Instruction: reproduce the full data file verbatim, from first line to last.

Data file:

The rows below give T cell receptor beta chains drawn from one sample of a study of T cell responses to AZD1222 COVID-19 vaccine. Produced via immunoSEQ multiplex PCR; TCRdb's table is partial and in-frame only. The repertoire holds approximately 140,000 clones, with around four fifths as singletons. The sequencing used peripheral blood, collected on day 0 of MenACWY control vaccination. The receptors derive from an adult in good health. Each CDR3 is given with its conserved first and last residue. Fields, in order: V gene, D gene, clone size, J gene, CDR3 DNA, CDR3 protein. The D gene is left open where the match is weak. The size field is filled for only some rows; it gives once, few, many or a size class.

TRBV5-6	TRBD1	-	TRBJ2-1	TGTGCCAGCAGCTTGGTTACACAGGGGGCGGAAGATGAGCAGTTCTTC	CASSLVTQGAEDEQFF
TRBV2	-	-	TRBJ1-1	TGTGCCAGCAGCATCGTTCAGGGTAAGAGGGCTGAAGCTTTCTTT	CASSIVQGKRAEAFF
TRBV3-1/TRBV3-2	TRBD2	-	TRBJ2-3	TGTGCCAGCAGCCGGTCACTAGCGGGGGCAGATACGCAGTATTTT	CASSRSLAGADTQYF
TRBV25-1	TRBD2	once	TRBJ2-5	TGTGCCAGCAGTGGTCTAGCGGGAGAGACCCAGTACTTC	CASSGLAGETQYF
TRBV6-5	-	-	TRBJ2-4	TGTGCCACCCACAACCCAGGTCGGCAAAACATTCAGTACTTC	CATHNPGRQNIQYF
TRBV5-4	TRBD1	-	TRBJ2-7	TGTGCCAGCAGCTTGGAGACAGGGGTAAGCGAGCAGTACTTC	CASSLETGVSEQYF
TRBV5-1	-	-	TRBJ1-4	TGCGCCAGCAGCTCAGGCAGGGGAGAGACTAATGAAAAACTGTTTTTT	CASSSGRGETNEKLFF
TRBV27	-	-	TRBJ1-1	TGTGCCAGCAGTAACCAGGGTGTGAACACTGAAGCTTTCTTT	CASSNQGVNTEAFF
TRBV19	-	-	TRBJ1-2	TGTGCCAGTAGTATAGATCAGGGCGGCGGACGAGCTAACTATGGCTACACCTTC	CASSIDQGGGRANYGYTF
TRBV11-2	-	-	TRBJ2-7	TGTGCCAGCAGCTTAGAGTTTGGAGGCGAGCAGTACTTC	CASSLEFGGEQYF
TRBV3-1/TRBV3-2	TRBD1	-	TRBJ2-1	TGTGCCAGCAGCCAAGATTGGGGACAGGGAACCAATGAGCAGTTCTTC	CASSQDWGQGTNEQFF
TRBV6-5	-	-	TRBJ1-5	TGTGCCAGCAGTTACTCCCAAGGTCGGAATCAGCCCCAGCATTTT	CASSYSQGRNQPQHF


The rows below give T cell receptor beta chains drawn from one sample of a study of T cell responses to AZD1222 COVID-19 vaccine. Produced via immunoSEQ multiplex PCR; TCRdb's table is partial and in-frame only. The repertoire holds approximately 140,000 clones, with around four fifths as singletons. The sequencing used peripheral blood, collected on day 0 of MenACWY control vaccination. The receptors derive from an adult in good health. Each CDR3 is given with its conserved first and last residue. Fields, in order: V gene, D gene, clone size, J gene, CDR3 DNA, CDR3 protein. The D gene is left open where the match is weak. The size field is filled for only some rows; it gives once, few, many or a size class.

TRBV5-6	TRBD1	-	TRBJ2-1	TGTGCCAGCAGCTTGGTTACACAGGGGGCGGAAGATGAGCAGTTCTTC	CASSLVTQGAEDEQFF
TRBV2	-	-	TRBJ1-1	TGTGCCAGCAGCATCGTTCAGGGTAAGAGGGCTGAAGCTTTCTTT	CASSIVQGKRAEAFF
TRBV3-1/TRBV3-2	TRBD2	-	TRBJ2-3	TGTGCCAGCAGCCGGTCACTAGCGGGGGCAGATACGCAGTATTTT	CASSRSLAGADTQYF
TRBV25-1	TRBD2	once	TRBJ2-5	TGTGCCAGCAGTGGTCTAGCGGGAGAGACCCAGTACTTC	CASSGLAGETQYF
TRBV6-5	-	-	TRBJ2-4	TGTGCCACCCACAACCCAGGTCGGCAAAACATTCAGTACTTC	CATHNPGRQNIQYF
TRBV5-4	TRBD1	-	TRBJ2-7	TGTGCCAGCAGCTTGGAGACAGGGGTAAGCGAGCAGTACTTC	CASSLETGVSEQYF
TRBV5-1	-	-	TRBJ1-4	TGCGCCAGCAGCTCAGGCAGGGGAGAGACTAATGAAAAACTGTTTTTT	CASSSGRGETNEKLFF
TRBV27	-	-	TRBJ1-1	TGTGCCAGCAGTAACCAGGGTGTGAACACTGAAGCTTTCTTT	CASSNQGVNTEAFF
TRBV19	-	-	TRBJ1-2	TGTGCCAGTAGTATAGATCAGGGCGGCGGACGAGCTAACTATGGCTACACCTTC	CASSIDQGGGRANYGYTF
TRBV11-2	-	-	TRBJ2-7	TGTGCCAGCAGCTTAGAGTTTGGAGGCGAGCAGTACTTC	CASSLEFGGEQYF
TRBV3-1/TRBV3-2	TRBD1	-	TRBJ2-1	TGTGCCAGCAGCCAAGATTGGGGACAGGGAACCAATGAGCAGTTCTTC	CASSQDWGQGTNEQFF
TRBV6-5	-	-	TRBJ1-5	TGTGCCAGCAGTTACTCCCAAGGTCGGAATCAGCCCCAGCATTTT	CASSYSQGRNQPQHF